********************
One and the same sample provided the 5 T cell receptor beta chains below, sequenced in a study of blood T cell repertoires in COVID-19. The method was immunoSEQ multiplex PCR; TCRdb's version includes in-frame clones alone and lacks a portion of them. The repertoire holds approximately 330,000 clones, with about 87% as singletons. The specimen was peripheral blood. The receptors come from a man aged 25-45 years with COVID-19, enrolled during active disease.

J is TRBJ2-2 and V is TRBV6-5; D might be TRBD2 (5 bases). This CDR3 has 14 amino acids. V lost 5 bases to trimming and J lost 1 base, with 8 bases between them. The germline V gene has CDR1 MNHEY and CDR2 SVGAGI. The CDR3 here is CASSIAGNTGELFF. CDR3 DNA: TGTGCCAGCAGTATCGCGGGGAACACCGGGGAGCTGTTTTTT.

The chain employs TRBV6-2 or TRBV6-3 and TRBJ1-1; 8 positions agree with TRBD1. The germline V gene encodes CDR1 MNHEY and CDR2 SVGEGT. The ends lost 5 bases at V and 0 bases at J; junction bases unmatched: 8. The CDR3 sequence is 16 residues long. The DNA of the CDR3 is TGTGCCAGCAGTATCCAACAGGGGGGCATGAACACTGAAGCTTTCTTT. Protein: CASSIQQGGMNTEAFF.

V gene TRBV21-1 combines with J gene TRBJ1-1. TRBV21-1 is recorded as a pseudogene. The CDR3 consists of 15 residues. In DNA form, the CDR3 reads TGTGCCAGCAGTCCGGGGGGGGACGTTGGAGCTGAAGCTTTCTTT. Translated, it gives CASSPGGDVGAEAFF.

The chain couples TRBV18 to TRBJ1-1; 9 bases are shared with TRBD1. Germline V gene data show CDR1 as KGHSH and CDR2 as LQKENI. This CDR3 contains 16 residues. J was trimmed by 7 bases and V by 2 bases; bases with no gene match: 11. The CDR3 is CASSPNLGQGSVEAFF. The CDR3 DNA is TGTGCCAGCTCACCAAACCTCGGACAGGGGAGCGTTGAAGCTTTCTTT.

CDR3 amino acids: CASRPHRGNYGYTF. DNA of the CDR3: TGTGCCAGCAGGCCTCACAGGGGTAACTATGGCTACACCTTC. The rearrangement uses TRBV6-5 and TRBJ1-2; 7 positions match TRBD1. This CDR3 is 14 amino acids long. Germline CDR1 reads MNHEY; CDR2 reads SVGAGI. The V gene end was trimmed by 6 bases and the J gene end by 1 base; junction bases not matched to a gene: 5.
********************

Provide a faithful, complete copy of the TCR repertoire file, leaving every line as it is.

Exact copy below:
One and the same sample provided the 5 T cell receptor beta chains below, sequenced in a study of blood T cell repertoires in COVID-19. The method was immunoSEQ multiplex PCR; TCRdb's version includes in-frame clones alone and lacks a portion of them. The repertoire holds approximately 330,000 clones, with about 87% as singletons. The specimen was peripheral blood. The receptors come from a man aged 25-45 years with COVID-19, enrolled during active disease.

J is TRBJ2-2 and V is TRBV6-5; D might be TRBD2 (5 bases). This CDR3 has 14 amino acids. V lost 5 bases to trimming and J lost 1 base, with 8 bases between them. The germline V gene has CDR1 MNHEY and CDR2 SVGAGI. The CDR3 here is CASSIAGNTGELFF. CDR3 DNA: TGTGCCAGCAGTATCGCGGGGAACACCGGGGAGCTGTTTTTT.

The chain employs TRBV6-2 or TRBV6-3 and TRBJ1-1; 8 positions agree with TRBD1. The germline V gene encodes CDR1 MNHEY and CDR2 SVGEGT. The ends lost 5 bases at V and 0 bases at J; junction bases unmatched: 8. The CDR3 sequence is 16 residues long. The DNA of the CDR3 is TGTGCCAGCAGTATCCAACAGGGGGGCATGAACACTGAAGCTTTCTTT. Protein: CASSIQQGGMNTEAFF.

V gene TRBV21-1 combines with J gene TRBJ1-1. TRBV21-1 is recorded as a pseudogene. The CDR3 consists of 15 residues. In DNA form, the CDR3 reads TGTGCCAGCAGTCCGGGGGGGGACGTTGGAGCTGAAGCTTTCTTT. Translated, it gives CASSPGGDVGAEAFF.

The chain couples TRBV18 to TRBJ1-1; 9 bases are shared with TRBD1. Germline V gene data show CDR1 as KGHSH and CDR2 as LQKENI. This CDR3 contains 16 residues. J was trimmed by 7 bases and V by 2 bases; bases with no gene match: 11. The CDR3 is CASSPNLGQGSVEAFF. The CDR3 DNA is TGTGCCAGCTCACCAAACCTCGGACAGGGGAGCGTTGAAGCTTTCTTT.

CDR3 amino acids: CASRPHRGNYGYTF. DNA of the CDR3: TGTGCCAGCAGGCCTCACAGGGGTAACTATGGCTACACCTTC. The rearrangement uses TRBV6-5 and TRBJ1-2; 7 positions match TRBD1. This CDR3 is 14 amino acids long. Germline CDR1 reads MNHEY; CDR2 reads SVGAGI. The V gene end was trimmed by 6 bases and the J gene end by 1 base; junction bases not matched to a gene: 5.